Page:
The Asia-Pacific Trade Agreement (APTA) is an international trade agreement between six countries in the Asia-Pacific region. These countries include Bangladesh, China, India, Laos, South Korea, and Sri Lanka. The agreement was signed in 1975, with the aim of promoting economic cooperation and trade among the member countries.
In 2018, APTA was revived with a new agreement signed by the six member countries. The updated agreement is known as the APTA-Upgrade, and it aims to provide better and more comprehensive trade agreements for member countries. The agreement focuses on reducing and eventually eliminating tariffs on goods and services traded between the member countries.
One of the key components of the APTA-Upgrade is the creation of a “negative list” approach. This means that all goods and services will be allowed to be traded, except for those on a list of items that are prohibited or restricted. This approach aims to reduce barriers to trade and increase the flow of goods and services between the member countries.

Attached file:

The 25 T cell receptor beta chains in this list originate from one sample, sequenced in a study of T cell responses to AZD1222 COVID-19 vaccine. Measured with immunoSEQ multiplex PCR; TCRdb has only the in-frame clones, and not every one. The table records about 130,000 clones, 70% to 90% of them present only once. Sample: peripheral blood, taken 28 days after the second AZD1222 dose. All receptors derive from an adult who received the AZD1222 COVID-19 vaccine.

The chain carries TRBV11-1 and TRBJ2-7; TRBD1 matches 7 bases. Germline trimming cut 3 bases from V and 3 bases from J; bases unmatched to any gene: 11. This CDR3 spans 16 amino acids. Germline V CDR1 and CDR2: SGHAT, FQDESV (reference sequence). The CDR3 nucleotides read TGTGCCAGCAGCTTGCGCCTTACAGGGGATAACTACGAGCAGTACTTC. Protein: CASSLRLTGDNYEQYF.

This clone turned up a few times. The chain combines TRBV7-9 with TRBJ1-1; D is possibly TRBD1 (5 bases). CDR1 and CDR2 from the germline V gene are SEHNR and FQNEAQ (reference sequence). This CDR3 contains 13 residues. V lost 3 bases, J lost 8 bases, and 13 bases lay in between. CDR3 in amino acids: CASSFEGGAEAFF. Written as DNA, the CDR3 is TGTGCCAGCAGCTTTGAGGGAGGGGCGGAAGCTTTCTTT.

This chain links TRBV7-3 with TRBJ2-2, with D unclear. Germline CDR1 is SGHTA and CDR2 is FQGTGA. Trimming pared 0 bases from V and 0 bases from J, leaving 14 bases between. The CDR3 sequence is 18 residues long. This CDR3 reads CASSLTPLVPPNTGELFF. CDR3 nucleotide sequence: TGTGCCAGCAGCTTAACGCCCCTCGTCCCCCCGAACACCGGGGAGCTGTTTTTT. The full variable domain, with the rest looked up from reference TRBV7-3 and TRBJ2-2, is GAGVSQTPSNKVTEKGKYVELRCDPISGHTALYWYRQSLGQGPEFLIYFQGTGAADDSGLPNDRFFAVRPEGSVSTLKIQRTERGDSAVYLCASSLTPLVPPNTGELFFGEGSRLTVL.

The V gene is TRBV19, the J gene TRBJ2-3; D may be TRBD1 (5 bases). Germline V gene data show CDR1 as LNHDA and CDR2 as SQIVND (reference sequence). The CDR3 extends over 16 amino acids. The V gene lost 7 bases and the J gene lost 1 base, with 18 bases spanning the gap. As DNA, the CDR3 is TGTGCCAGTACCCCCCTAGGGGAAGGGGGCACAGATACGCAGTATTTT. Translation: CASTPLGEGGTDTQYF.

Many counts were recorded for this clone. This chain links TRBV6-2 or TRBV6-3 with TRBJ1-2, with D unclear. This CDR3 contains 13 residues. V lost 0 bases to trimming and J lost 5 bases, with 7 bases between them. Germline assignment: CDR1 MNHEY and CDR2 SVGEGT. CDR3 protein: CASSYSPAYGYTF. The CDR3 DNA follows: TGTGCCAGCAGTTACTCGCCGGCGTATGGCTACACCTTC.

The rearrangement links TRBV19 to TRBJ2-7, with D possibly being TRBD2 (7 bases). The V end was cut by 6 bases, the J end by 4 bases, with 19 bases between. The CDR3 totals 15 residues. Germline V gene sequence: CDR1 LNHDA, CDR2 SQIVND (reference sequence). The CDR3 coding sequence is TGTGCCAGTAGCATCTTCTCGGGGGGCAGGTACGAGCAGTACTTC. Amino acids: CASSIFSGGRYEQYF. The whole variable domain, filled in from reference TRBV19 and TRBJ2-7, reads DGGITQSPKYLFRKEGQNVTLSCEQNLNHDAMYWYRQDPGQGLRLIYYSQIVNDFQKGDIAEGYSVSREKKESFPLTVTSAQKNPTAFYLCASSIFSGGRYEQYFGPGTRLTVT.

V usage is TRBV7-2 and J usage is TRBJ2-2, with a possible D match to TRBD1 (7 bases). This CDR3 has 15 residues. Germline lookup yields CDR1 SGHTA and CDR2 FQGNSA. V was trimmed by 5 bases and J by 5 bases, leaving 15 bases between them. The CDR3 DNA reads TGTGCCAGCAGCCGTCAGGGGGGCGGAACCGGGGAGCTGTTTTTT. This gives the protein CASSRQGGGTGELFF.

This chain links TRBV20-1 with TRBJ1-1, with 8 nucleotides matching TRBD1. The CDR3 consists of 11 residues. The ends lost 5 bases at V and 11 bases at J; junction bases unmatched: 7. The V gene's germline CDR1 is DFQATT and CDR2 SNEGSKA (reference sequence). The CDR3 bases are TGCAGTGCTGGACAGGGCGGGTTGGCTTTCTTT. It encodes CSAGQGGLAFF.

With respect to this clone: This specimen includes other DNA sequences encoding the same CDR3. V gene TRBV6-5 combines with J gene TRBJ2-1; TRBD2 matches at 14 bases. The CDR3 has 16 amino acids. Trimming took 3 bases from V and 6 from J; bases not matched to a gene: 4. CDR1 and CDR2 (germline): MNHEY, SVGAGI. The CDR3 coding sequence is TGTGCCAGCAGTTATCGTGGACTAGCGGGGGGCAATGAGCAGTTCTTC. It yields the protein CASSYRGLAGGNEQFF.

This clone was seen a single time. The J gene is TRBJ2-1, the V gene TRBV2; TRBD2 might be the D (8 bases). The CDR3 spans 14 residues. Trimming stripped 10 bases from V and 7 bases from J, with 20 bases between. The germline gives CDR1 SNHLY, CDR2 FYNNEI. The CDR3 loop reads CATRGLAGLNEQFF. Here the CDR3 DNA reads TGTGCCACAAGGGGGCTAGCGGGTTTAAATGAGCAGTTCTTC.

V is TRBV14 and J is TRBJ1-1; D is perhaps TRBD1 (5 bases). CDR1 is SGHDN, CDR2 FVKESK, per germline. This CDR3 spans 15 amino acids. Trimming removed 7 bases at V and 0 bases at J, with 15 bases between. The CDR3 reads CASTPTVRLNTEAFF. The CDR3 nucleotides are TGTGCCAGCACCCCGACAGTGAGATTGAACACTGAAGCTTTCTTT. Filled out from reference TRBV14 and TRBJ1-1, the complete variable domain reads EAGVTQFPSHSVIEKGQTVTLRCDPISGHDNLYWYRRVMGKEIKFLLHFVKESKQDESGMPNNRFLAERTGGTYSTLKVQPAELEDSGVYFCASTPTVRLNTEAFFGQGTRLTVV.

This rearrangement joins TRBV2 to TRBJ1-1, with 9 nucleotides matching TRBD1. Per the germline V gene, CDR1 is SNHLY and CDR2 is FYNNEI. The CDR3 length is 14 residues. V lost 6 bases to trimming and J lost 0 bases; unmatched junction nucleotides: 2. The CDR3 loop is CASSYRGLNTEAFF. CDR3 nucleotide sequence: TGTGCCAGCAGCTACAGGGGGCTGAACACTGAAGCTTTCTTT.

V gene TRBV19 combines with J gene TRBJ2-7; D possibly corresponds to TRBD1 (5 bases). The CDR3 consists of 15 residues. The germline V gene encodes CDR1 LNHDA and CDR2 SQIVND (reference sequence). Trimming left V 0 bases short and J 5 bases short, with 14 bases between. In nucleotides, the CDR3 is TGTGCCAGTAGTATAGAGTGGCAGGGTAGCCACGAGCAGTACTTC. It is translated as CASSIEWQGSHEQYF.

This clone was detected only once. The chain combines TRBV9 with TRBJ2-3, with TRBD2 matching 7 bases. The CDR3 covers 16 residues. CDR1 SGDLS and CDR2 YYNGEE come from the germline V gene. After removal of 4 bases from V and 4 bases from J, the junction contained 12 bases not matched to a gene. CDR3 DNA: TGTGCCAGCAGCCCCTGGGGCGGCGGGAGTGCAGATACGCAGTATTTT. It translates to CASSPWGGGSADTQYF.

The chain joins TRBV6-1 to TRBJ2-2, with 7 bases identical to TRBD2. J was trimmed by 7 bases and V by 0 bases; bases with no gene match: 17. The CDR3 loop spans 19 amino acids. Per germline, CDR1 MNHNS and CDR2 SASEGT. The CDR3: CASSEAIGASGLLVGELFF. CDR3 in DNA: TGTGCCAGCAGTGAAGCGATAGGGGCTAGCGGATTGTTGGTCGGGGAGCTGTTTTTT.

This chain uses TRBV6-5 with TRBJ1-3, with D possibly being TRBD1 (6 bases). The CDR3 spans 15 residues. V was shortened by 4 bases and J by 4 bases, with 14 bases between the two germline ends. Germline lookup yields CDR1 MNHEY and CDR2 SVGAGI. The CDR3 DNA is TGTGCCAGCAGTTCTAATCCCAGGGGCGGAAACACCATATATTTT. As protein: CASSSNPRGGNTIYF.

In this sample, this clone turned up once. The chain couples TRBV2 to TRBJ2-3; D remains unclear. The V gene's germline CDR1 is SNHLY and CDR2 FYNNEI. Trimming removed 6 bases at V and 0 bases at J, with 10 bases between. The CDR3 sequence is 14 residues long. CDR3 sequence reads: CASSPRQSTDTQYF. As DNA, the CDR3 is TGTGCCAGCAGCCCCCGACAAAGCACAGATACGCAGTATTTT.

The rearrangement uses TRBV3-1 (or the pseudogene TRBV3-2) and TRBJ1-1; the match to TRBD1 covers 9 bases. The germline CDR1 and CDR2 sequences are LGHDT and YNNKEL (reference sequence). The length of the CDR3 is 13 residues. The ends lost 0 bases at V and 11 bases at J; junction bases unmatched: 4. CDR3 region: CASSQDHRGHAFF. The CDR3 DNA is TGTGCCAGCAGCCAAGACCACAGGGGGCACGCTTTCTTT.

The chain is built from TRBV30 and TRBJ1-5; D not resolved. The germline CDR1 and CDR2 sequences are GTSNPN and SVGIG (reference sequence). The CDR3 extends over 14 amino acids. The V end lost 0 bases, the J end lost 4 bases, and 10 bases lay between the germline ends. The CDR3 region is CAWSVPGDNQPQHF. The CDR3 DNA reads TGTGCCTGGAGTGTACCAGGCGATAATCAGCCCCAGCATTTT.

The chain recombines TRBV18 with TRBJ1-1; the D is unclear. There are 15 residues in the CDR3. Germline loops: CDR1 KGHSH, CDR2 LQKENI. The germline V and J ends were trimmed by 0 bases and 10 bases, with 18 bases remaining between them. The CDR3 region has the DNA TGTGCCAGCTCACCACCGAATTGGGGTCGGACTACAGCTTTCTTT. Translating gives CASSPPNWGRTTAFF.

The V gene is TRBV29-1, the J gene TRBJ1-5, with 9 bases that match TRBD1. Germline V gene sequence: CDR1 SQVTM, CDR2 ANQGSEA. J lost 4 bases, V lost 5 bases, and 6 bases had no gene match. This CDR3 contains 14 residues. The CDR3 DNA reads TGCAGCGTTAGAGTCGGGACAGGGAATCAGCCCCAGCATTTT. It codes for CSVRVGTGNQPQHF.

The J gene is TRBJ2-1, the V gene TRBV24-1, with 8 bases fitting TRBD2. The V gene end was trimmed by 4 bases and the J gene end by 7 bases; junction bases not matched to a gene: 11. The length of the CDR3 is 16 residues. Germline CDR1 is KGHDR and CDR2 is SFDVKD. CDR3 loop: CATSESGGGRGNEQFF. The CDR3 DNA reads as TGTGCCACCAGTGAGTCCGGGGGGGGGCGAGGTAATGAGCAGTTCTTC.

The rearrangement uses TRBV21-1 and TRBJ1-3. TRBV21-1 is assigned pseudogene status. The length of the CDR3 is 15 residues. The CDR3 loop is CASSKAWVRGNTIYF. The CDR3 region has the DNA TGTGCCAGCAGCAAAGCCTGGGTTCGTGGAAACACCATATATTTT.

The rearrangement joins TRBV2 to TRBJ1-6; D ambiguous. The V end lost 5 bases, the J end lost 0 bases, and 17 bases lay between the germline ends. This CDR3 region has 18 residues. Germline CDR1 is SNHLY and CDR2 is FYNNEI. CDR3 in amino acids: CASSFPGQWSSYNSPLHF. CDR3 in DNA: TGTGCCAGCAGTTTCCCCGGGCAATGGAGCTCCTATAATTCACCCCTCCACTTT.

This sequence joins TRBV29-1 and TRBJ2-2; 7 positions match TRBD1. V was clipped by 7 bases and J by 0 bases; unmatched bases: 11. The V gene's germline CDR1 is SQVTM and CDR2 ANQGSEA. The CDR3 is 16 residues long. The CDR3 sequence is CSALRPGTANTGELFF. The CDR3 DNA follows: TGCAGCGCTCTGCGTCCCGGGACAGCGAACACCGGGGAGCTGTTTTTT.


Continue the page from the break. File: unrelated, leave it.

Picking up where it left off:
The APTA-Upgrade also includes provisions to improve trade facilitation measures, such as simplifying customs procedures and enhancing cooperation between member countries. This is expected to make it easier and faster for businesses to trade with each other.
Another important feature of the APTA-Upgrade is the inclusion of services trade. This means that member countries will now be able to trade in services such as telecommunications, finance, and education. This is a significant step in promoting greater economic cooperation between member countries.
Overall, the revamping of the APTA is a positive development for the Asia-Pacific region. The new agreement is expected to increase trade among member countries and promote economic growth. It also sets a good example for other countries and regions looking to establish more comprehensive and beneficial trade agreements.